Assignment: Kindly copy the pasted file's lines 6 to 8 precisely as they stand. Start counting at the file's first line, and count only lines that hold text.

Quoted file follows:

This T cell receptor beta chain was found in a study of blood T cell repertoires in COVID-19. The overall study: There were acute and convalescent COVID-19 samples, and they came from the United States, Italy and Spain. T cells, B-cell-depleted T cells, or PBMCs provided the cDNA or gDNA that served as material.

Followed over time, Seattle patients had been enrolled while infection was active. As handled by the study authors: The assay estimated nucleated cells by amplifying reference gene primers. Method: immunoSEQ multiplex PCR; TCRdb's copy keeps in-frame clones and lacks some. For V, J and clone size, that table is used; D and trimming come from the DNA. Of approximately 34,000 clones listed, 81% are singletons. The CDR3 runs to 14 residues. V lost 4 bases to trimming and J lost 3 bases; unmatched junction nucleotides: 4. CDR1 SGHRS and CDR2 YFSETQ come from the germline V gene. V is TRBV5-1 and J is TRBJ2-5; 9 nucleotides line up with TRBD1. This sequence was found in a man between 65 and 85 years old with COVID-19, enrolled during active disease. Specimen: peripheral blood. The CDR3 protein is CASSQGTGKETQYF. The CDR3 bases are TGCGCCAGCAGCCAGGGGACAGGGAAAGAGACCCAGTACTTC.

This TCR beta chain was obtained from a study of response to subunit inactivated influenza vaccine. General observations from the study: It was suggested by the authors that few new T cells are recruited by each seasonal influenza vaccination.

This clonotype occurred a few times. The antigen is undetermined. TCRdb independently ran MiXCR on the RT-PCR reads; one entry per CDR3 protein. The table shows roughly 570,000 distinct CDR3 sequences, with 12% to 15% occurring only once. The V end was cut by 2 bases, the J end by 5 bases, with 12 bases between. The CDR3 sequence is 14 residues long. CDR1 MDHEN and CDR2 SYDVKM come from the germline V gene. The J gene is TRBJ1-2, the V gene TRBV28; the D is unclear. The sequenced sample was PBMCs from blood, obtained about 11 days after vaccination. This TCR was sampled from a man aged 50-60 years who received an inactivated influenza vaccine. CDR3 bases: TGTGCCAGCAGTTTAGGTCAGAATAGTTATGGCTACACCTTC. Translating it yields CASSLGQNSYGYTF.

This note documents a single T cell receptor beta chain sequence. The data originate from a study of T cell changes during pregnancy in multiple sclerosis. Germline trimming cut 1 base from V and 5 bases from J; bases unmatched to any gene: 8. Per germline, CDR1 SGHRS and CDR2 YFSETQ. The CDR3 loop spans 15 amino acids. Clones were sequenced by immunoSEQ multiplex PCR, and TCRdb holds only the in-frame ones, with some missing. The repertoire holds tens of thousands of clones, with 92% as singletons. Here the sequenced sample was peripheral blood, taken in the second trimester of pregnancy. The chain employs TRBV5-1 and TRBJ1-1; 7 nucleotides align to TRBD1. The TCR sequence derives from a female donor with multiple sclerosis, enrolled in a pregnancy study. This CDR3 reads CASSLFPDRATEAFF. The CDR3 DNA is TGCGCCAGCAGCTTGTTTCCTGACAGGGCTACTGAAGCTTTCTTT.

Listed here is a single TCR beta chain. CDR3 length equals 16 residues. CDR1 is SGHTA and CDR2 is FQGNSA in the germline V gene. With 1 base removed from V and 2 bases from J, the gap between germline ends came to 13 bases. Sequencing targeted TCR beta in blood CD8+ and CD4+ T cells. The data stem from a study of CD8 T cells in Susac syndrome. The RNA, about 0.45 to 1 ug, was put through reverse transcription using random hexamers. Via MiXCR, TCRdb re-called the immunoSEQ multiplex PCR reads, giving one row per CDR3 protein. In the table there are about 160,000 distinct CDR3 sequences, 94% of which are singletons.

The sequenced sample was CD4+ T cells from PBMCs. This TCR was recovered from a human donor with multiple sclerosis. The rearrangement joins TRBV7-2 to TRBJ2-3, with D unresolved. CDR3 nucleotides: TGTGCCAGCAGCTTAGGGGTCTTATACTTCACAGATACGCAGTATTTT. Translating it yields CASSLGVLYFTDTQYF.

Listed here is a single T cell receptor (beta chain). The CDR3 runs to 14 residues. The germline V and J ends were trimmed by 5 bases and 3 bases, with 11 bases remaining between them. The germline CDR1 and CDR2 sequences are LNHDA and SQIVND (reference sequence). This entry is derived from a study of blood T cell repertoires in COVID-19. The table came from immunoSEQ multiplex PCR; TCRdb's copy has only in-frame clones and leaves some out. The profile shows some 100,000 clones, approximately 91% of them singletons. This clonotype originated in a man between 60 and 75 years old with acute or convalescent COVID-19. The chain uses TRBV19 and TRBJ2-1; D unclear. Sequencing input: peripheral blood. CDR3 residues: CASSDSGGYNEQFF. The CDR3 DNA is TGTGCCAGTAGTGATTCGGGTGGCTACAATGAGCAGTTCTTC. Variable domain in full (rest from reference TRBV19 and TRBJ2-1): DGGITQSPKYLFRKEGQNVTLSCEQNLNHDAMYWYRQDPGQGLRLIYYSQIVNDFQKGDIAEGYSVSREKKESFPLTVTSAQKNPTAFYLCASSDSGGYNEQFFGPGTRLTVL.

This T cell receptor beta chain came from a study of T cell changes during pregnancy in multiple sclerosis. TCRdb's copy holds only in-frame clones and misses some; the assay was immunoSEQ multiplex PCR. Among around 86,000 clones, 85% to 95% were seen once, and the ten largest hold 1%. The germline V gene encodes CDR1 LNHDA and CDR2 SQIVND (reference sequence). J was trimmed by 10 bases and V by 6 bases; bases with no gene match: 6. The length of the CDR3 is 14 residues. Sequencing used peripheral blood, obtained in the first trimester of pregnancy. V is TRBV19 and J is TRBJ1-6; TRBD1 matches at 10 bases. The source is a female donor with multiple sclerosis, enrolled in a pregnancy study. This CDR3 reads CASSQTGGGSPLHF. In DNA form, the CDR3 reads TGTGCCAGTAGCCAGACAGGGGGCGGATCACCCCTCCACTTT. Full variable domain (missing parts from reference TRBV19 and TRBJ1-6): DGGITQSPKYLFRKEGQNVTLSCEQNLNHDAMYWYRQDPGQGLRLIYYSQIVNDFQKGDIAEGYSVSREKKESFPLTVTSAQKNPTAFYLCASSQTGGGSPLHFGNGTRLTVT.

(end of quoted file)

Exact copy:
Listed here is a single TCR beta chain. CDR3 length equals 16 residues. CDR1 is SGHTA and CDR2 is FQGNSA in the germline V gene. With 1 base removed from V and 2 bases from J, the gap between germline ends came to 13 bases. Sequencing targeted TCR beta in blood CD8+ and CD4+ T cells. The data stem from a study of CD8 T cells in Susac syndrome. The RNA, about 0.45 to 1 ug, was put through reverse transcription using random hexamers. Via MiXCR, TCRdb re-called the immunoSEQ multiplex PCR reads, giving one row per CDR3 protein. In the table there are about 160,000 distinct CDR3 sequences, 94% of which are singletons.

The sequenced sample was CD4+ T cells from PBMCs. This TCR was recovered from a human donor with multiple sclerosis. The rearrangement joins TRBV7-2 to TRBJ2-3, with D unresolved. CDR3 nucleotides: TGTGCCAGCAGCTTAGGGGTCTTATACTTCACAGATACGCAGTATTTT. Translating it yields CASSLGVLYFTDTQYF.

Listed here is a single T cell receptor (beta chain). The CDR3 runs to 14 residues. The germline V and J ends were trimmed by 5 bases and 3 bases, with 11 bases remaining between them. The germline CDR1 and CDR2 sequences are LNHDA and SQIVND (reference sequence). This entry is derived from a study of blood T cell repertoires in COVID-19. The table came from immunoSEQ multiplex PCR; TCRdb's copy has only in-frame clones and leaves some out. The profile shows some 100,000 clones, approximately 91% of them singletons. This clonotype originated in a man between 60 and 75 years old with acute or convalescent COVID-19. The chain uses TRBV19 and TRBJ2-1; D unclear. Sequencing input: peripheral blood. CDR3 residues: CASSDSGGYNEQFF. The CDR3 DNA is TGTGCCAGTAGTGATTCGGGTGGCTACAATGAGCAGTTCTTC. Variable domain in full (rest from reference TRBV19 and TRBJ2-1): DGGITQSPKYLFRKEGQNVTLSCEQNLNHDAMYWYRQDPGQGLRLIYYSQIVNDFQKGDIAEGYSVSREKKESFPLTVTSAQKNPTAFYLCASSDSGGYNEQFFGPGTRLTVL.